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ABSTRACT: Prediction error signals are fundamental to learning. Here, in mice, we show that aversive prediction signals are found in the hemodynamic responses and theta oscillations recorded from the basolateral amygdala. During fear conditioning, amygdala responses evoked by footshock progressively decreased, whereas responses evoked by the auditory cue that predicted footshock concomitantly increased. Unexpected footshock evoked larger amygdala responses than expected footshock. The magnitude of the amygdala response to the footshock predicted behavioral responses the following day. The omission of expected footshock led to a decrease below baseline in the amygdala response suggesting a negative aversive prediction error signal. Thus, in mice, amygdala activity conforms to temporal difference models of aversive learning.The Journal of Neuroscience : The Official Journal of the Society for Neuroscience 07/2014; 34(27):9024-33. DOI:10.1523/JNEUROSCI.4465-13.2014 · 6.75 Impact Factor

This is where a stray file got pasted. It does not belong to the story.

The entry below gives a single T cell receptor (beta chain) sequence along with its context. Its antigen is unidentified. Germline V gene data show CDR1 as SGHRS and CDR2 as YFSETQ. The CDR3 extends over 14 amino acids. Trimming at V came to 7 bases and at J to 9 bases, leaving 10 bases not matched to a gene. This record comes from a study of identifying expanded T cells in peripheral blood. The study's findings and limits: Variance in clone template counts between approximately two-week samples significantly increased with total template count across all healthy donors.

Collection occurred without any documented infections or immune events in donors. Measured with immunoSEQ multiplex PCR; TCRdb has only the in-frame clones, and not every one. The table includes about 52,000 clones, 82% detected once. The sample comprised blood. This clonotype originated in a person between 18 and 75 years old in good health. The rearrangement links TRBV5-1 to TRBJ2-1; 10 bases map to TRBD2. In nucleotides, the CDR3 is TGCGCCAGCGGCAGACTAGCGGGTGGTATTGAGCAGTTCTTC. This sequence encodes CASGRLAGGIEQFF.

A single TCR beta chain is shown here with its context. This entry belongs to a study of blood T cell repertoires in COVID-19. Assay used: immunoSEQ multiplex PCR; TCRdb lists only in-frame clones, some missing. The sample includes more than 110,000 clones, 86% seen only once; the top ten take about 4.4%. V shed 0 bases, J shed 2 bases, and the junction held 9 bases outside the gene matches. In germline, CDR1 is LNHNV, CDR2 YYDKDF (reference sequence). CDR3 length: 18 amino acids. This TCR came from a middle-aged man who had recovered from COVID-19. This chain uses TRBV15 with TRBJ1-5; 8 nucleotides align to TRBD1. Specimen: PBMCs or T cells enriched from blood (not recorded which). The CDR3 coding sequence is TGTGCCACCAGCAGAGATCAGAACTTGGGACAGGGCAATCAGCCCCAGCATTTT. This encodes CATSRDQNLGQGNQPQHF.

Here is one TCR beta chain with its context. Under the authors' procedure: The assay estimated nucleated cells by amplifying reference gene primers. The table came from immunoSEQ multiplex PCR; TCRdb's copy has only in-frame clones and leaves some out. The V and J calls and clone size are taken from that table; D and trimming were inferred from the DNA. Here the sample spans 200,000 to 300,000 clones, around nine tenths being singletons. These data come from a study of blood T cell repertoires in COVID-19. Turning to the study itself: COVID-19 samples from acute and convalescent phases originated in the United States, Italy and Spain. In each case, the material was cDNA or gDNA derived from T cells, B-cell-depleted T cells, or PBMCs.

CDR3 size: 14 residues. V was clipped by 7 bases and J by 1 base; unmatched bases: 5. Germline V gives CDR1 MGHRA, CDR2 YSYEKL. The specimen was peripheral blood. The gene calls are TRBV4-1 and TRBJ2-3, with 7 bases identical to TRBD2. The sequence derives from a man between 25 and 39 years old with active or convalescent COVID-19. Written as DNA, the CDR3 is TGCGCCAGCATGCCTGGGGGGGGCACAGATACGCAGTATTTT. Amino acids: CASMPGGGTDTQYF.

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ABSTRACT: Numerous studies have found evidence for corticolimbic theta band electroencephalographic (EEG) oscillations in the neural processing of visual stimuli perceived as threatening. However, varying temporal and topographical patterns have emerged, possibly due to varying arousal levels of the stimuli. In addition, recent studies suggest neural oscillations in delta, theta, alpha, and beta-band frequencies play a functional role in information processing in the brain. This study implemented a data-driven PCA based analysis investigating the spatiotemporal dynamics of electroencephalographic delta, theta, alpha, and beta-band frequencies during an implicit visual threat processing task. While controlling for the arousal dimension (the intensity of emotional activation), we found several spatial and temporal differences for threatening compared to nonthreatening visual images. We detected an early posterior increase in theta power followed by a later frontal increase in theta power, greatest for the threatening condition. There was also a consistent left lateralized beta desynchronization for the threatening condition. Our results provide support for a dynamic corticolimbic network, with theta and beta band activity indexing processes pivotal in visual threat processing.Brain and Cognition 09/2014; 91C:54-61. DOI:10.1016/j.bandc.2014.08.003 · 2.68 Impact Factor